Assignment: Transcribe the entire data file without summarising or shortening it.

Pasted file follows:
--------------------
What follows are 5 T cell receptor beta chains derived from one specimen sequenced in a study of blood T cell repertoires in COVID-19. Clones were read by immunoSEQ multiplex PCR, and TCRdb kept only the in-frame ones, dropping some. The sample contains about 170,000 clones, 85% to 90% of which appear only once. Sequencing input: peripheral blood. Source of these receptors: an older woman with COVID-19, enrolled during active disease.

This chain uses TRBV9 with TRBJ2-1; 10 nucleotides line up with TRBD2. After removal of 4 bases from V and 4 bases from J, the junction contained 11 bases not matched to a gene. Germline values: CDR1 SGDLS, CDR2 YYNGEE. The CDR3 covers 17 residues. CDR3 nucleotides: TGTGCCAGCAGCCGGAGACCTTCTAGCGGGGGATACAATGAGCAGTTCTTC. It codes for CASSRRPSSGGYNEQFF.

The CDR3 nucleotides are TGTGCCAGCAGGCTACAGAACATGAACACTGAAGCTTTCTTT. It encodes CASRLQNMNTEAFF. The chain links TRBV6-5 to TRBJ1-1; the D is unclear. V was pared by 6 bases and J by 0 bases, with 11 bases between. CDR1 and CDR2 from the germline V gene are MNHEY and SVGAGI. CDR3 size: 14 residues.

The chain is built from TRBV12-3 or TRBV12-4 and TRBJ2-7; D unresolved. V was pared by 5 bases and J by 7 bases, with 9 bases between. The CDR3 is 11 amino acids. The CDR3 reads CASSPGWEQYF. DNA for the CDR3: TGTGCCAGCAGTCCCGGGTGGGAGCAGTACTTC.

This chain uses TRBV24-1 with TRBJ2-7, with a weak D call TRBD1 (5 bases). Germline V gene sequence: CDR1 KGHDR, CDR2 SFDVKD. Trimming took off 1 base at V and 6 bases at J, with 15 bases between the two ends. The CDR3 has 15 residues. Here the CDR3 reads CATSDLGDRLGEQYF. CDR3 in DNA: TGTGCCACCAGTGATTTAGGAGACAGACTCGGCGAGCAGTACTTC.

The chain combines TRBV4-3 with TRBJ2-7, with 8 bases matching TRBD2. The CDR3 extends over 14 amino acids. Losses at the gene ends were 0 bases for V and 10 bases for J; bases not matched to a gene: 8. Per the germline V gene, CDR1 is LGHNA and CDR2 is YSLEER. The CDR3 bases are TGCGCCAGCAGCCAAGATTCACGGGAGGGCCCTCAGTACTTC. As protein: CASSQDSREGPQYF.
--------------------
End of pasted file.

What follows are 5 T cell receptor beta chains derived from one specimen sequenced in a study of blood T cell repertoires in COVID-19. Clones were read by immunoSEQ multiplex PCR, and TCRdb kept only the in-frame ones, dropping some. The sample contains about 170,000 clones, 85% to 90% of which appear only once. Sequencing input: peripheral blood. Source of these receptors: an older woman with COVID-19, enrolled during active disease.

This chain uses TRBV9 with TRBJ2-1; 10 nucleotides line up with TRBD2. After removal of 4 bases from V and 4 bases from J, the junction contained 11 bases not matched to a gene. Germline values: CDR1 SGDLS, CDR2 YYNGEE. The CDR3 covers 17 residues. CDR3 nucleotides: TGTGCCAGCAGCCGGAGACCTTCTAGCGGGGGATACAATGAGCAGTTCTTC. It codes for CASSRRPSSGGYNEQFF.

The CDR3 nucleotides are TGTGCCAGCAGGCTACAGAACATGAACACTGAAGCTTTCTTT. It encodes CASRLQNMNTEAFF. The chain links TRBV6-5 to TRBJ1-1; the D is unclear. V was pared by 6 bases and J by 0 bases, with 11 bases between. CDR1 and CDR2 from the germline V gene are MNHEY and SVGAGI. CDR3 size: 14 residues.

The chain is built from TRBV12-3 or TRBV12-4 and TRBJ2-7; D unresolved. V was pared by 5 bases and J by 7 bases, with 9 bases between. The CDR3 is 11 amino acids. The CDR3 reads CASSPGWEQYF. DNA for the CDR3: TGTGCCAGCAGTCCCGGGTGGGAGCAGTACTTC.

This chain uses TRBV24-1 with TRBJ2-7, with a weak D call TRBD1 (5 bases). Germline V gene sequence: CDR1 KGHDR, CDR2 SFDVKD. Trimming took off 1 base at V and 6 bases at J, with 15 bases between the two ends. The CDR3 has 15 residues. Here the CDR3 reads CATSDLGDRLGEQYF. CDR3 in DNA: TGTGCCACCAGTGATTTAGGAGACAGACTCGGCGAGCAGTACTTC.

The chain combines TRBV4-3 with TRBJ2-7, with 8 bases matching TRBD2. The CDR3 extends over 14 amino acids. Losses at the gene ends were 0 bases for V and 10 bases for J; bases not matched to a gene: 8. Per the germline V gene, CDR1 is LGHNA and CDR2 is YSLEER. The CDR3 bases are TGCGCCAGCAGCCAAGATTCACGGGAGGGCCCTCAGTACTTC. As protein: CASSQDSREGPQYF.